WTO Plan of Action for the Least-Developed Countries

At its meeting on 7, 8 and 13 November 1996 the General Council approved the following draft WTO Plan of Action for the Least-Developed Countries and agreed to submit it for adoption by the Ministerial Conference. The Plan of Action was adopted at the WTO Ministerial Conference.


1. The WTO Decision on Measures in Favour of Least- Developed Countries provides for WTO Members to adopt positive measures in favour of least-developed countries. Other WTO legal instruments contain additional provisions for, inter alia, enhancing their trading opportunities and their integration into the multilateral trading system. The implementation of these commitments remained a priority for WTO Members. Similar objectives have led to initiatives launched by other agencies - including the United Nations, the United Nations Conference on Trade and Development (UNCTAD), the International Trade Centre (ITC), the World Bank and the International Monetary Fund (IMF).

2. A comprehensive approach, bringing together national efforts and those of the international community, is required to achieve growth in least-developed countries through appropriate macroeconomic policies, supply-side measures and improved market access. Least-developed countries wishing to take advantage of the opportunities provided for in some WTO Agreements to attract foreign direct investment should be assisted.

3. This Plan of Action offers a comprehensive approach and includes measures relating to the implementation of the Decision in Favour of Least-Developed Countries, as well as in the areas of capacity-building and market access from a WTO perspective. It envisages a closer cooperation between the WTO and other multilateral agencies assisting least-developed countries. This is also in conformity with the Marrakesh Declaration on the Contribution of the WTO to Achieving Greater Coherence in Global Economic Policymaking, a central purpose of which is to contribute to the expansion of trade, sustainable growth and development of developing countries, including least-developed countries, through the closer cooperation of the WTO with the World Bank and the IMF.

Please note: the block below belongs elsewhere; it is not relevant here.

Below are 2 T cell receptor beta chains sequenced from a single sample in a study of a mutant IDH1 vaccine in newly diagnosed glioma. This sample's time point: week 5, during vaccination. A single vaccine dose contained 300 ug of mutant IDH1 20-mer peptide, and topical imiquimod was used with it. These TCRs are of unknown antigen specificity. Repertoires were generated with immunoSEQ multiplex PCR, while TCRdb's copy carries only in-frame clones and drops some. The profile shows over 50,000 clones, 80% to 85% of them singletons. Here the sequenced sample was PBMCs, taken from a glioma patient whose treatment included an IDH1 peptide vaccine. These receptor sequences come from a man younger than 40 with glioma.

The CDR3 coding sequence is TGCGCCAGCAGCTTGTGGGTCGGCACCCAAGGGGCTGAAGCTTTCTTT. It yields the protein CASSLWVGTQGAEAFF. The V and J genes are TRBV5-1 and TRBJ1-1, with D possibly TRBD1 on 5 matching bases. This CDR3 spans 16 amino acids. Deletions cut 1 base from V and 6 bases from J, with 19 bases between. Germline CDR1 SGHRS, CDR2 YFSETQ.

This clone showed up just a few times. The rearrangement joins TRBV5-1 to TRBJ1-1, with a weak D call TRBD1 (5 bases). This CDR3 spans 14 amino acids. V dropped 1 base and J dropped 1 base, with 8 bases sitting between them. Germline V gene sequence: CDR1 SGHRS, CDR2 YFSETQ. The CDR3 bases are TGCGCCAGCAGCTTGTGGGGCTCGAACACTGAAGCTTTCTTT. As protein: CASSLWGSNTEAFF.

4. The WTO Plan of Action will be applied in respect of the least-developed countries designated as such by the United Nations which are Members of the WTO.

I. Implementation of the Decision on Measures in Favour of Least-Developed Countries

5. While the Decision on Measures in Favour of Least- Developed Countries contains calls for action, the following could contribute to a more effective implementation.

(a) The WTO Members shall step up their efforts to improve the capacity of least-developed countries' to meet their notification obligations.

(b) An effective review every two years in the Committee on Trade and Development (in accordance with its terms of reference) on the basis of reports by the Chairpersons of the relevant WTO Bodies and other available information of the implementation of measures in favour of least-developed countries. This should coincide with the Ministerial Conferences.

(c) The WTO Bodies are invited to identify means to assist least-developed countries in implementing their WTO commitments.

(d) The Committee on Trade and Development will explore ways of ensuring greater disclosure of the application of the Uruguay Round provisions in favour of least-developed countries1; and, of increasing efforts to disseminate information relating to those provisions.

II. Human and Institutional Capacity-Building